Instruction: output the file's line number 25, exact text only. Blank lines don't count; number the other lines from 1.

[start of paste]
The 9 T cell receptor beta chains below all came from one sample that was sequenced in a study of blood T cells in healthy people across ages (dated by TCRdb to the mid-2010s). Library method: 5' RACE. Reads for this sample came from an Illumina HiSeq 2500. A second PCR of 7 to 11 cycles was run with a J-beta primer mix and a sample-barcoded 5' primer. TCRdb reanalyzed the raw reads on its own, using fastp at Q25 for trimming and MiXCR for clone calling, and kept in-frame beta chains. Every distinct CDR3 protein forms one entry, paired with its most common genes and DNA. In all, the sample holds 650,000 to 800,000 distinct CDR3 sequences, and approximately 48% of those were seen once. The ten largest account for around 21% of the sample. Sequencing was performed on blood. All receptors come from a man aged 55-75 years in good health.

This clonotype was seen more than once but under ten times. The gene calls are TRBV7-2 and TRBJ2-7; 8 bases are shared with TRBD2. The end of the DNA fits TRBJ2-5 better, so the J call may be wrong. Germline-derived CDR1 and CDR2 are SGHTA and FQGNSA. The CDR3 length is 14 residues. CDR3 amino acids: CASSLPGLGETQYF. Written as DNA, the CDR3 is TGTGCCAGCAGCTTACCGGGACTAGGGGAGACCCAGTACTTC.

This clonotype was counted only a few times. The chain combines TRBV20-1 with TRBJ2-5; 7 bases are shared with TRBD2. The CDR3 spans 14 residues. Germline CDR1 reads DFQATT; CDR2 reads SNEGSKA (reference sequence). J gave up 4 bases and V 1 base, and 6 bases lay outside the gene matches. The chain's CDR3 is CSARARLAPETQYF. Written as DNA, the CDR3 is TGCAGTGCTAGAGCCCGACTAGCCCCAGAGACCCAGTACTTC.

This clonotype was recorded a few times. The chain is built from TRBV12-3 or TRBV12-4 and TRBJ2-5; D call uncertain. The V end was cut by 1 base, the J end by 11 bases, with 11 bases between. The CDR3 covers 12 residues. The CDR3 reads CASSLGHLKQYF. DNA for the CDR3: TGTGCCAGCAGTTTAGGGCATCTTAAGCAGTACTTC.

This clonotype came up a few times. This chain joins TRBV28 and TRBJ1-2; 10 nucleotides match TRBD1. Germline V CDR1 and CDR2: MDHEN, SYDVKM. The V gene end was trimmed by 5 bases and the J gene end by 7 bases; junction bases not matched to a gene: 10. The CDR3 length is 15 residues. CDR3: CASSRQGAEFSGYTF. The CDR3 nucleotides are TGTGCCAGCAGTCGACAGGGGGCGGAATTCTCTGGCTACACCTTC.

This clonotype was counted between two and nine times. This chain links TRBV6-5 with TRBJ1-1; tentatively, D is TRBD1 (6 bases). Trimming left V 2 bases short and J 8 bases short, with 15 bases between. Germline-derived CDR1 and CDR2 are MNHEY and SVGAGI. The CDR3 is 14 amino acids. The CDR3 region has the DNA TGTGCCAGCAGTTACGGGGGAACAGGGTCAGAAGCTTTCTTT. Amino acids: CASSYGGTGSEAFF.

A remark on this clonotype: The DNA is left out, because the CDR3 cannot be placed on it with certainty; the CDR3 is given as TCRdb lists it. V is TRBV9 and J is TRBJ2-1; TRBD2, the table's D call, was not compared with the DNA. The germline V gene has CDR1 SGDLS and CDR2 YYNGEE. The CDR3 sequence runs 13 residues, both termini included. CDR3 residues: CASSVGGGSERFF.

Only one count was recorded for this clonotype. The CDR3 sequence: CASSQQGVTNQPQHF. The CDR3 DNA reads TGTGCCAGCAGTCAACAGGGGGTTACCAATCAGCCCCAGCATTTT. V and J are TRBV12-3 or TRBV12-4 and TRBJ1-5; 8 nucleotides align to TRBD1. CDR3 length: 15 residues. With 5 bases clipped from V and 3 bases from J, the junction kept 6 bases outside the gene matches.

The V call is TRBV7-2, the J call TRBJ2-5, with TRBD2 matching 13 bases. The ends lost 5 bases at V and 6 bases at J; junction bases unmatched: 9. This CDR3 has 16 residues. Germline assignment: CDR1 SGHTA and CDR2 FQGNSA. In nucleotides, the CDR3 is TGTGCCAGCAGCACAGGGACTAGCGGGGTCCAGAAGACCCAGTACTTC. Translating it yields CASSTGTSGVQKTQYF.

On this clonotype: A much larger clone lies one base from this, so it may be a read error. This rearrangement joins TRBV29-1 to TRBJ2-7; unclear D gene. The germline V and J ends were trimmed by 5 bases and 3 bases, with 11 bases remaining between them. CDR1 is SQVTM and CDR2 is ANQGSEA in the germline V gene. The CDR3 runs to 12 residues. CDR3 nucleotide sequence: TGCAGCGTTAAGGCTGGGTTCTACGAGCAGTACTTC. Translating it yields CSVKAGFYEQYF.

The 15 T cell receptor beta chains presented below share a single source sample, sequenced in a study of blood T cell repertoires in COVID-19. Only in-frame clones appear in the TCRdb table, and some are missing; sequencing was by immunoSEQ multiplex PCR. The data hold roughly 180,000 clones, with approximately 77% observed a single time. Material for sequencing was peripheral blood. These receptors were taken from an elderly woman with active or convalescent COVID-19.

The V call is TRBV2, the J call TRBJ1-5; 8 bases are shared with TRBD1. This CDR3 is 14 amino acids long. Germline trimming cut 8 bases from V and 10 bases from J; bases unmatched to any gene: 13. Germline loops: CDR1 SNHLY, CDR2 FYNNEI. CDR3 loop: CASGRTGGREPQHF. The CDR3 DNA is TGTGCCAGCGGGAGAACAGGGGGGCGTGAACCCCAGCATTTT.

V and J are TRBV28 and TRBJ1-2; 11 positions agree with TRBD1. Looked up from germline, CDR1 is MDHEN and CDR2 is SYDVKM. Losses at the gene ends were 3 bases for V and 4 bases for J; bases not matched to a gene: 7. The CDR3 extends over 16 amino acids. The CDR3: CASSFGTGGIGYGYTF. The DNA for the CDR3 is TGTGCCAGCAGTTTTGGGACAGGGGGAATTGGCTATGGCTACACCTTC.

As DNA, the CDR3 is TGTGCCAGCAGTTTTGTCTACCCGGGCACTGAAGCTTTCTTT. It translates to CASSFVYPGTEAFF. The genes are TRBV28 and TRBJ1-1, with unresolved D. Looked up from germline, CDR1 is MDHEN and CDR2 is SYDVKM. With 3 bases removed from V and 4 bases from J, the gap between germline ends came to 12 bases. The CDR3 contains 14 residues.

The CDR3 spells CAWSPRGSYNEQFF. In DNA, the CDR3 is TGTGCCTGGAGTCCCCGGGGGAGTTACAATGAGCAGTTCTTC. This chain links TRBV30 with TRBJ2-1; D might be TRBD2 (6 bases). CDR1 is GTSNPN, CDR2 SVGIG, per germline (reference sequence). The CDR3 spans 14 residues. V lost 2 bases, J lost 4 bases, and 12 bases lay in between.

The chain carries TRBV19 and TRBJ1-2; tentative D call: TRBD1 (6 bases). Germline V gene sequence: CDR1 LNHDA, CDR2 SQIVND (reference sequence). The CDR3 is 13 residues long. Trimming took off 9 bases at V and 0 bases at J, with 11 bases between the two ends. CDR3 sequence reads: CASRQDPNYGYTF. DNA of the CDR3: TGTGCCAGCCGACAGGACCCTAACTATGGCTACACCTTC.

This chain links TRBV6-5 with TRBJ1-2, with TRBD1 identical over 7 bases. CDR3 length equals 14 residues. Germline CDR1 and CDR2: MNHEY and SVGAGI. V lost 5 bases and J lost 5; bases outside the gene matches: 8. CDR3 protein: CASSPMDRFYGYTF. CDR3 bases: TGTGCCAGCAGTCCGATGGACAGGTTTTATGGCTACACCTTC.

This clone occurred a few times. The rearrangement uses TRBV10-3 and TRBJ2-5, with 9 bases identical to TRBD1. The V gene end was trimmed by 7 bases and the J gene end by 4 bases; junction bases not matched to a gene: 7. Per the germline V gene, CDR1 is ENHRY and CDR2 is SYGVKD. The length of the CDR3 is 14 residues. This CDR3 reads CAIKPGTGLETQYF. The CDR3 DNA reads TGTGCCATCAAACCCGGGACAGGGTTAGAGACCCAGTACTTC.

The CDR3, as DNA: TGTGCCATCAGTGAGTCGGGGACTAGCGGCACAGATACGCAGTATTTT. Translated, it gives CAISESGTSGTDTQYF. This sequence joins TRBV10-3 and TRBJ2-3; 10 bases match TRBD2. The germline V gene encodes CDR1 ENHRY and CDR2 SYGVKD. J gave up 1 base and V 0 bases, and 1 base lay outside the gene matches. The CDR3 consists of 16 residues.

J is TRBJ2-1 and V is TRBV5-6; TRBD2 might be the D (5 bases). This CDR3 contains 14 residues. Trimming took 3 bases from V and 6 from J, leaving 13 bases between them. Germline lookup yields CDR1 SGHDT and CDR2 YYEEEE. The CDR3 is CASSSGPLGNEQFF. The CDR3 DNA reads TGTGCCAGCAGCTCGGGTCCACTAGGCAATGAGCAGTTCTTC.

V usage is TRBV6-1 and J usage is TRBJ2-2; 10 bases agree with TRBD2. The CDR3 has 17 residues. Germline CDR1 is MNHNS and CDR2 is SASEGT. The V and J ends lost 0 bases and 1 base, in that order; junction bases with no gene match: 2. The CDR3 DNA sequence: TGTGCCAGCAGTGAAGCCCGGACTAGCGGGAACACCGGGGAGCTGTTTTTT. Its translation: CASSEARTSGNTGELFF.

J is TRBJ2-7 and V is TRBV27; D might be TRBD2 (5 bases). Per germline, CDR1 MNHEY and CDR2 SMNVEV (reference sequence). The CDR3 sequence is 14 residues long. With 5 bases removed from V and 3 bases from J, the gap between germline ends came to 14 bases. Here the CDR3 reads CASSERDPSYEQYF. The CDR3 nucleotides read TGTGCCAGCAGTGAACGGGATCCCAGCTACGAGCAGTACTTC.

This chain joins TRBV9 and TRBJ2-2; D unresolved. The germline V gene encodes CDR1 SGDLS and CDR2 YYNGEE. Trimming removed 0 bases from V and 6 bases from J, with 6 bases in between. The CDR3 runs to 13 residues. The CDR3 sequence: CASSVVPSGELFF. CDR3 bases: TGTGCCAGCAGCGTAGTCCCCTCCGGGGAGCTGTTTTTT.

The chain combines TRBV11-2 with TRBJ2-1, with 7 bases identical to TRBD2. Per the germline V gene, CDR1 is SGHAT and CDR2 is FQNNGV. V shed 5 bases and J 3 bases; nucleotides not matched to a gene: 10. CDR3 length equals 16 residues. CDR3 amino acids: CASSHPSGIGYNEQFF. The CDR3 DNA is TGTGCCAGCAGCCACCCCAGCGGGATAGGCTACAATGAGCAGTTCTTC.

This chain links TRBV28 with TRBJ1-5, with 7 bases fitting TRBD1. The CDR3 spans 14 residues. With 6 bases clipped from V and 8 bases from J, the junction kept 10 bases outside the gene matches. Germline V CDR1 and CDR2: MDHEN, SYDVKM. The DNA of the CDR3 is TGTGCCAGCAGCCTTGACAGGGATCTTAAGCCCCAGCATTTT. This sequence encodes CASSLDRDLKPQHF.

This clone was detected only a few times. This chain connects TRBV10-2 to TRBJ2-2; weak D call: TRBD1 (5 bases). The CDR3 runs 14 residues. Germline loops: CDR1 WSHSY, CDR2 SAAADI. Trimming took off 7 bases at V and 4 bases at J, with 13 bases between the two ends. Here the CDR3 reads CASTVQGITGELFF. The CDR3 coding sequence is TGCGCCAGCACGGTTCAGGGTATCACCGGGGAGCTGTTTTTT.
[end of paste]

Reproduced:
This chain links TRBV28 with TRBJ1-5, with 7 bases fitting TRBD1. The CDR3 spans 14 residues. With 6 bases clipped from V and 8 bases from J, the junction kept 10 bases outside the gene matches. Germline V CDR1 and CDR2: MDHEN, SYDVKM. The DNA of the CDR3 is TGTGCCAGCAGCCTTGACAGGGATCTTAAGCCCCAGCATTTT. This sequence encodes CASSLDRDLKPQHF.